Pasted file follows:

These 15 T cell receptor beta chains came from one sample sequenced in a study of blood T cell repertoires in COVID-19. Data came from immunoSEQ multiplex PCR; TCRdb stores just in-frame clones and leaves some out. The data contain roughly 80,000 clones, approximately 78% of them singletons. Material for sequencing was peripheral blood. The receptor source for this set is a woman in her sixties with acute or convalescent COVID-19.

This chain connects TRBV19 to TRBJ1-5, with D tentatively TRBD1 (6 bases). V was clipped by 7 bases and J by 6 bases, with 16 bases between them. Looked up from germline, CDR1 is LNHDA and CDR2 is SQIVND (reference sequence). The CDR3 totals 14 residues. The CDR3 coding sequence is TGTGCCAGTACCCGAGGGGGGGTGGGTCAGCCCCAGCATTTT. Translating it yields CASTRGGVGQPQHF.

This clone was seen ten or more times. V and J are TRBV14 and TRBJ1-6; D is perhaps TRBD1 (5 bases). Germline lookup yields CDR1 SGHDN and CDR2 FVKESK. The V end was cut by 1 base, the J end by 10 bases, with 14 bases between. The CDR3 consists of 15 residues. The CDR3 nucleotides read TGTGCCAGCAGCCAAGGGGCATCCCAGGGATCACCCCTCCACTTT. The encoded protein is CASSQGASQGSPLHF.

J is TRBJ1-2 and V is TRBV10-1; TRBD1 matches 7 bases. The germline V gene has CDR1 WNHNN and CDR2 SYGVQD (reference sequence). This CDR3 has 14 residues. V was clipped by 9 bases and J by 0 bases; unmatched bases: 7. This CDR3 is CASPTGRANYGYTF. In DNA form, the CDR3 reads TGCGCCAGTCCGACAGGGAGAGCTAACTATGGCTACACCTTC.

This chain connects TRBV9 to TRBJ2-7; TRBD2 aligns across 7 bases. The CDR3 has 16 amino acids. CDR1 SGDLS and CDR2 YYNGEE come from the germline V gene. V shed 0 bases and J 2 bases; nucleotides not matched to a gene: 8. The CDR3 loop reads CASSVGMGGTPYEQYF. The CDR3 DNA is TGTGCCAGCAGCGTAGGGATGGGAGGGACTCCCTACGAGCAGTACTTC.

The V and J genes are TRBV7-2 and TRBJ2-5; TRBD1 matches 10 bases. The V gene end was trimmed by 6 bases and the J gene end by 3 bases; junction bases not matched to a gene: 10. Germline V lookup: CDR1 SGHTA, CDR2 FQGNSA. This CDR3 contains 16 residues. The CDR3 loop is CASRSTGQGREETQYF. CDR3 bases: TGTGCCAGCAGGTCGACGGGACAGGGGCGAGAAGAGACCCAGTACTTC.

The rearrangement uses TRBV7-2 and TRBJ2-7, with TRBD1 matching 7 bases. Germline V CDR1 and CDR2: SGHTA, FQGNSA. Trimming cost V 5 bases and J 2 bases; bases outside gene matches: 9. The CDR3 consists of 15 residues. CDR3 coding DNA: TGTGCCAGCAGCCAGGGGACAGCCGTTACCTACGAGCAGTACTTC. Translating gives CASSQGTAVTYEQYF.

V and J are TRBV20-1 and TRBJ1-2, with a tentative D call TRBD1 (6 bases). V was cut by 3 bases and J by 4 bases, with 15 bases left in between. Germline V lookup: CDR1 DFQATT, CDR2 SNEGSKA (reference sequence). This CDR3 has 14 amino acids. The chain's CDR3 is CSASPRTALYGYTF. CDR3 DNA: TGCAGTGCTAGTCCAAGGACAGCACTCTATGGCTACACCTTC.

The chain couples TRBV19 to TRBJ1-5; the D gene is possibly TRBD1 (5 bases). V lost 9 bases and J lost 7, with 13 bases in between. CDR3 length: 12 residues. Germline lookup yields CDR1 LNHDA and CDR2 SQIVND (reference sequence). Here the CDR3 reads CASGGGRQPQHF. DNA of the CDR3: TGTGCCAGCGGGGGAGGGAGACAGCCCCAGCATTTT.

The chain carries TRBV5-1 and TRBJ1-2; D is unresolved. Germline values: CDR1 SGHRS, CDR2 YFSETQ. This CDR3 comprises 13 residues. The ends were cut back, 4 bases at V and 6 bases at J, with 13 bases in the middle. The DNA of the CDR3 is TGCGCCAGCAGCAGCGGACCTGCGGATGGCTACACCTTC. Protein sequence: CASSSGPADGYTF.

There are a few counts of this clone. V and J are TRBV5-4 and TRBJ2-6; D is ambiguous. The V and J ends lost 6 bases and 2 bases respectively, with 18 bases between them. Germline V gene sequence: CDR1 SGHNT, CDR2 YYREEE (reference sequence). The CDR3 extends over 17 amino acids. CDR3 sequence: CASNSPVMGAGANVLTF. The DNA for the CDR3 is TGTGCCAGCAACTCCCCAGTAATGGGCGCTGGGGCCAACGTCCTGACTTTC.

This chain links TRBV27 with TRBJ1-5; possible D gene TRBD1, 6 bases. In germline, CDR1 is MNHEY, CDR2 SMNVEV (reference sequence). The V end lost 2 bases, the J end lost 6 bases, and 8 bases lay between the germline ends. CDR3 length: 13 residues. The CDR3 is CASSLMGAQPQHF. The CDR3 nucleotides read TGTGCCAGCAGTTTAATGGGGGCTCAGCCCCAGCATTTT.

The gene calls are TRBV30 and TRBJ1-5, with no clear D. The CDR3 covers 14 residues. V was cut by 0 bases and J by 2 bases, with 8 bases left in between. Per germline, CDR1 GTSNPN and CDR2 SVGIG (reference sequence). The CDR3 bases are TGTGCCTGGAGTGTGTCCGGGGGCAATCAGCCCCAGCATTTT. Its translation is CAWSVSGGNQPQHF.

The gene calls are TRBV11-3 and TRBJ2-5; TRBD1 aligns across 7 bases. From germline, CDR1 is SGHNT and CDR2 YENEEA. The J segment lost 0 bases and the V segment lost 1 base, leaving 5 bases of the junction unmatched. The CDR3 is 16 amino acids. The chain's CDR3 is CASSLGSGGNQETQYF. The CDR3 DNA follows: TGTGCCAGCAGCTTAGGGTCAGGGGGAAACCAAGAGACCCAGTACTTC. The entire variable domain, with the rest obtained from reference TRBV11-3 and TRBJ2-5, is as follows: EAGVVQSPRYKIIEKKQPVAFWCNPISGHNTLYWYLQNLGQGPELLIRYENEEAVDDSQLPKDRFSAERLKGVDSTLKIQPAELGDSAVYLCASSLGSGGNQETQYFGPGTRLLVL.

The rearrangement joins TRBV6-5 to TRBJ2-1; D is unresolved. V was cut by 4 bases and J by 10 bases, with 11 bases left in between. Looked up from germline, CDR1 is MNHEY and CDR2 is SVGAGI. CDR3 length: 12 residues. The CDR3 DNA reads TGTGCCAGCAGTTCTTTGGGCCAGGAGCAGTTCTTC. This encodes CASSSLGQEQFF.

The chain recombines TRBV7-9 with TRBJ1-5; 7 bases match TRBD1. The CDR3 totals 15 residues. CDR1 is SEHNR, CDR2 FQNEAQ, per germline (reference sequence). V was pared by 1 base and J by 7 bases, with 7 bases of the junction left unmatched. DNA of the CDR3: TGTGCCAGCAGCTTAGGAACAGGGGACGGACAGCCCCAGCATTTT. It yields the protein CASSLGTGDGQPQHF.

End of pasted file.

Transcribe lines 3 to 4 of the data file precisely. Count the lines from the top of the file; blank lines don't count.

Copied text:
This clone was seen ten or more times. V and J are TRBV14 and TRBJ1-6; D is perhaps TRBD1 (5 bases). Germline lookup yields CDR1 SGHDN and CDR2 FVKESK. The V end was cut by 1 base, the J end by 10 bases, with 14 bases between. The CDR3 consists of 15 residues. The CDR3 nucleotides read TGTGCCAGCAGCCAAGGGGCATCCCAGGGATCACCCCTCCACTTT. The encoded protein is CASSQGASQGSPLHF.

J is TRBJ1-2 and V is TRBV10-1; TRBD1 matches 7 bases. The germline V gene has CDR1 WNHNN and CDR2 SYGVQD (reference sequence). This CDR3 has 14 residues. V was clipped by 9 bases and J by 0 bases; unmatched bases: 7. This CDR3 is CASPTGRANYGYTF. In DNA form, the CDR3 reads TGCGCCAGTCCGACAGGGAGAGCTAACTATGGCTACACCTTC.